Google BigQuery is an industry-leading, fully-managed cloud data warehouse that allows you to store and analyze petabytes of data in no time.
RudderStack allows you to dump your customer event data into Google BigQuery by adding it as a destination to the source of your choice.
Follow these steps to set up Google BigQuery before adding it as a destination in RudderStack:
Create a Google Cloud Platform (GCP) project if you do not have an existing one. More details can be found here.
Enable the BigQuery API if you have an existing project and it is not enabled. More details can be found here.
Log into the Google BigQuery console. Copy the project ID as shown in the following image. You will require this project ID while configuring BigQuery as a destination in the RudderStack dashboard.
Create a new Google Cloud Storage (GCS) bucket, or provide an existing one to store files before loading data into your BigQuery.
Create a new service account under IAM & Admin > Service Accounts
Add Service Account permissions as follows:
Storage Object Creator and
Storage Object Viewer roles to the account
BigQuery Job User and
BigQuery Data Owner roles to the account. Note: If a dataset with the name (configurable by the setting: namespace in destination settings) already exists, role of
BigQuery Data Editor would suffice instead of BigQuery Data Owner
Create a key for the service account with JSON as the type and store it.
Create and download the private JSON key which will be required while configuring BigQuery as a destination in RudderStack, as shown:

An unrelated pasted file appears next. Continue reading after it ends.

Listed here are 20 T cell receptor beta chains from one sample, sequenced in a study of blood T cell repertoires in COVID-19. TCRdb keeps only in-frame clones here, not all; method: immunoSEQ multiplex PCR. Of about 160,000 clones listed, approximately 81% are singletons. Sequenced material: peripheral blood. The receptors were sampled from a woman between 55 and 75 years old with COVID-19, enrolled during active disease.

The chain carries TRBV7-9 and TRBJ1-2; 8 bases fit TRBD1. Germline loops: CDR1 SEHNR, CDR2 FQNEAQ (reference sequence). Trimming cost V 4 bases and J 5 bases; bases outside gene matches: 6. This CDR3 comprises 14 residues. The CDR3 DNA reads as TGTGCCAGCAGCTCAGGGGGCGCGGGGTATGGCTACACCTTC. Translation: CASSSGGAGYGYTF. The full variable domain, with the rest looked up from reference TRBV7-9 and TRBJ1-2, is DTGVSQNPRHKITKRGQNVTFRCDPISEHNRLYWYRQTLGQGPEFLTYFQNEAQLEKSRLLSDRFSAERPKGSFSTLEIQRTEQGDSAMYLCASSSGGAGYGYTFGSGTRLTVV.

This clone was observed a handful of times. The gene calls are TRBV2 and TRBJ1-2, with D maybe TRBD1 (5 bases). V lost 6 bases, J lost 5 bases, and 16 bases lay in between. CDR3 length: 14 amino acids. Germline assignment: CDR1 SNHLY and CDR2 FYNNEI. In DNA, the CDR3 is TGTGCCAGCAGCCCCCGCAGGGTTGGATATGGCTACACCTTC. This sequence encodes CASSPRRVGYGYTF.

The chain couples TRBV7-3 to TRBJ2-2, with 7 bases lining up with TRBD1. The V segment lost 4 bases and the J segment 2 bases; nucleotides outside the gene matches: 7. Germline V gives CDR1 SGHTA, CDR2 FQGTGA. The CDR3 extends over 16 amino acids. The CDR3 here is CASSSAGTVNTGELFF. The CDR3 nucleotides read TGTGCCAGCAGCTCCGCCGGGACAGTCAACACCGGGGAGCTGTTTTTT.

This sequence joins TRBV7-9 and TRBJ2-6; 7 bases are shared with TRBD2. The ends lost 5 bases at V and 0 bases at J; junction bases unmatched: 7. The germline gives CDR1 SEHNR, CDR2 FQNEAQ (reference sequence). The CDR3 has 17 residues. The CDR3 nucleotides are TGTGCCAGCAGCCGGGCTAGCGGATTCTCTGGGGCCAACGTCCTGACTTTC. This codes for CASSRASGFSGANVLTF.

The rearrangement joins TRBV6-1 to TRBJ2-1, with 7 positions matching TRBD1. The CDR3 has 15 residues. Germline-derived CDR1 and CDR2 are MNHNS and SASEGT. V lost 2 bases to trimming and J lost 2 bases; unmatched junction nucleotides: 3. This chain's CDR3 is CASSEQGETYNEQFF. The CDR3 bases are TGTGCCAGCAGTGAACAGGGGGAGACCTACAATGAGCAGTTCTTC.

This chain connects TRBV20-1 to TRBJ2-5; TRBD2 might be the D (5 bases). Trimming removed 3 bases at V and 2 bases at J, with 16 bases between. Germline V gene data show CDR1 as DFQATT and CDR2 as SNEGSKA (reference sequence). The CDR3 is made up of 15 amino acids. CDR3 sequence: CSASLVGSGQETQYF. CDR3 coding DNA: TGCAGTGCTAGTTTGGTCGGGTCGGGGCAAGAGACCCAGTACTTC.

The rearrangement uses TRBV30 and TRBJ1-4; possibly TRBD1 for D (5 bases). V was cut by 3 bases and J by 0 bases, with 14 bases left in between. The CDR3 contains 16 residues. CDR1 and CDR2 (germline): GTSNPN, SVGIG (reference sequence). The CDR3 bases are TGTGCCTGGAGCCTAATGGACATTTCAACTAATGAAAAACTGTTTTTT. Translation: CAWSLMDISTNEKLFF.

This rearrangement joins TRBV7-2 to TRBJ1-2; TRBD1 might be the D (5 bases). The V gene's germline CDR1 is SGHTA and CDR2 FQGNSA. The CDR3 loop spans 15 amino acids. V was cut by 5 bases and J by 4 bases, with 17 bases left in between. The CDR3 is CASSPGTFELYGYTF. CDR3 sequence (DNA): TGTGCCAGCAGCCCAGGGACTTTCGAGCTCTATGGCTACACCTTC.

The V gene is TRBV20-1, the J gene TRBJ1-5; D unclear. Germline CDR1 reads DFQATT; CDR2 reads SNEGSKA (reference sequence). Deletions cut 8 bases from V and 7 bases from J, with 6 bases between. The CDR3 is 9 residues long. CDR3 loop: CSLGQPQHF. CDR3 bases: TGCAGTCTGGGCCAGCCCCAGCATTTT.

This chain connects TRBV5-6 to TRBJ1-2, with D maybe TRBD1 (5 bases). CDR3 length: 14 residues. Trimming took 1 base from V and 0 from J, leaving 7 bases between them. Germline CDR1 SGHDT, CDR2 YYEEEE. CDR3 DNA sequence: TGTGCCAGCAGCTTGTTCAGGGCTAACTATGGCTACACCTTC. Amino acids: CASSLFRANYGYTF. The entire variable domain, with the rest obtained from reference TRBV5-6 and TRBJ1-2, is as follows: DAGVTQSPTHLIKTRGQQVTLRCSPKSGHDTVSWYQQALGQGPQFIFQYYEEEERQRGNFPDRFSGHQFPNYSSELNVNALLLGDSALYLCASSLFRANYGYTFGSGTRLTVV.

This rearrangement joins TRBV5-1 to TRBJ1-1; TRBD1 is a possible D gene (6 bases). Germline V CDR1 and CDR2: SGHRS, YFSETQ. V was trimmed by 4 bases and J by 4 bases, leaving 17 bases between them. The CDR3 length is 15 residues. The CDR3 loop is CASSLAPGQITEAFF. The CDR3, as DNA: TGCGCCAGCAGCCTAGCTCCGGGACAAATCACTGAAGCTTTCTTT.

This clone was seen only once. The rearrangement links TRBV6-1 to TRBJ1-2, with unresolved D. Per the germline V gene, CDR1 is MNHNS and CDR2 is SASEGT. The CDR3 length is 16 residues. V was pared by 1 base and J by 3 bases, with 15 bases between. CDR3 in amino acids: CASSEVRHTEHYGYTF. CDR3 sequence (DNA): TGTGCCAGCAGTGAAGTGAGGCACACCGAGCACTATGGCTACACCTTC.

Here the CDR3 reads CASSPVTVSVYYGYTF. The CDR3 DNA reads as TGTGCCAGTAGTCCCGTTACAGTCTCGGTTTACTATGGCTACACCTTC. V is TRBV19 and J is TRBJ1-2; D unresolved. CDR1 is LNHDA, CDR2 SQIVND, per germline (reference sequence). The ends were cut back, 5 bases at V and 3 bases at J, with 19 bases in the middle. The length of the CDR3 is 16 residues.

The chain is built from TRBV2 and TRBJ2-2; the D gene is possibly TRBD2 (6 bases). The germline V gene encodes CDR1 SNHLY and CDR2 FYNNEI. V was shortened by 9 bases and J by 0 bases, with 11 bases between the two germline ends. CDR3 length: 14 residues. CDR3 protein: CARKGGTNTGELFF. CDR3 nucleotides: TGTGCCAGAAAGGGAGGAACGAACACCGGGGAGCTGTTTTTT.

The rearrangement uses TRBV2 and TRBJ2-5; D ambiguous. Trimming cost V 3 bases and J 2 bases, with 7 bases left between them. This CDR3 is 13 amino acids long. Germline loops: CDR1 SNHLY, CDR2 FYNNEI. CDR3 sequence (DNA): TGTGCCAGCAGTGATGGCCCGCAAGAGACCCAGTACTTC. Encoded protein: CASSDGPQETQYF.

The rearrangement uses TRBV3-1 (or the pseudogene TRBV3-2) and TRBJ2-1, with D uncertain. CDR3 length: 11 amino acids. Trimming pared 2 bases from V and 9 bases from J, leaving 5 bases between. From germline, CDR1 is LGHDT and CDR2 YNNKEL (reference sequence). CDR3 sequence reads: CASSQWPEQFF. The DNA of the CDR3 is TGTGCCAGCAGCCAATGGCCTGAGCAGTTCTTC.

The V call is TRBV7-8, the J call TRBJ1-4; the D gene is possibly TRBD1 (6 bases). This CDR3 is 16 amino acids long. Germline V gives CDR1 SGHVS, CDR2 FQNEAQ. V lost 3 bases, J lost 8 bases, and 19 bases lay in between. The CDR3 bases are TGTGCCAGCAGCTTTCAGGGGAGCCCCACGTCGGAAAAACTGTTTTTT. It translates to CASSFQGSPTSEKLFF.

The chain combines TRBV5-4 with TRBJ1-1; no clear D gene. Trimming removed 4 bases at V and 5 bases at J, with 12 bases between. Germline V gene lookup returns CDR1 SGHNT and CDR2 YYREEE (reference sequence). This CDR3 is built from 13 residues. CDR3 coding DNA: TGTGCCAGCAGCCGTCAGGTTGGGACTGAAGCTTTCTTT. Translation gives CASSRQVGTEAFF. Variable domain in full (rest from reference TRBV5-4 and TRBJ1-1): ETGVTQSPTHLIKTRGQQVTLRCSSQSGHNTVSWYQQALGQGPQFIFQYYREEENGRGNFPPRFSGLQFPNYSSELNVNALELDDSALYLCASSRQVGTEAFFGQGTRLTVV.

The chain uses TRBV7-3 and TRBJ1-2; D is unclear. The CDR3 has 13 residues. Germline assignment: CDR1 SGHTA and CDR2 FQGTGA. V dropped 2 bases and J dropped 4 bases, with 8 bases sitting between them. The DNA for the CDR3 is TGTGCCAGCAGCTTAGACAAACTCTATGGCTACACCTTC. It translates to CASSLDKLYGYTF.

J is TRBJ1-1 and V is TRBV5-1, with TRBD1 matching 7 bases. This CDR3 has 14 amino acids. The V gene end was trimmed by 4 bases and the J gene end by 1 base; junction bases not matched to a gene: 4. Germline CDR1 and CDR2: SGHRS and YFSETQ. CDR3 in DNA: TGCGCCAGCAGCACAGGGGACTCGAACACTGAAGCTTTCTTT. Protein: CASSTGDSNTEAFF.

You will need to whitelist the RudderStack IPs to enable network access to it.
In order to enable sending data to Google BigQuery, you will first need to add it as a destination to the source from which you are sending event data. Once the destination is enabled, events from RudderStack will start to flow to BigQuery.
To do so, please follow these steps:
Choose a source to which you would like to add Google BigQuery as a destination. You can also simply create the destination and connect it to a source later.
Once you have set up the source, select Google BigQuery from the list of destinations. Give your destination a name, and then click on Next. You will then see the following Connection Credentials screen:
Add your project ID and bucket name, as specified in the Setting up Google BigQuery section
Copy the contents of the credentials JSON file you created and stored, in the section above.
That's it! You have successfully added Google BigQuery as a destination in RudderStack. Once you start sending events from your source, RudderStack will dump them into the BigQuery bucket periodically.
The source name (written in snake case, e.g.
source_name) is used by RudderStack to create a dataset in BigQuery. More details about the tables and columns created can be found here.
RudderStack creates ingestion-time partition tables based on the load date, so that users can take advantage of it to query a subset of data. More details about BigQuery partitioned tables here and how we create it on load can be found here.
In addition to tables, a view (
<table_name>_view) is created for every table for de-duplication purposes. We recommend that you use the corresponding view (contains events from last 60 days) to avoid duplicate events in query results. Since BigQuery views are merely logical views and are not cached, you can create a native table from it to save money by avoiding running the query that defines the view each time.
There are some limitations when it comes to using reserved words in a schema, table, or column names. If such words are used in event names, traits or properties, they will be prefixed with a
_when RudderStack creates tables or columns for them in your schema.
Besides, integers are not allowed at the start of the schema or table name. Hence, such schema, column or table names will be prefixed with a
'25dollarpurchase' will be changed to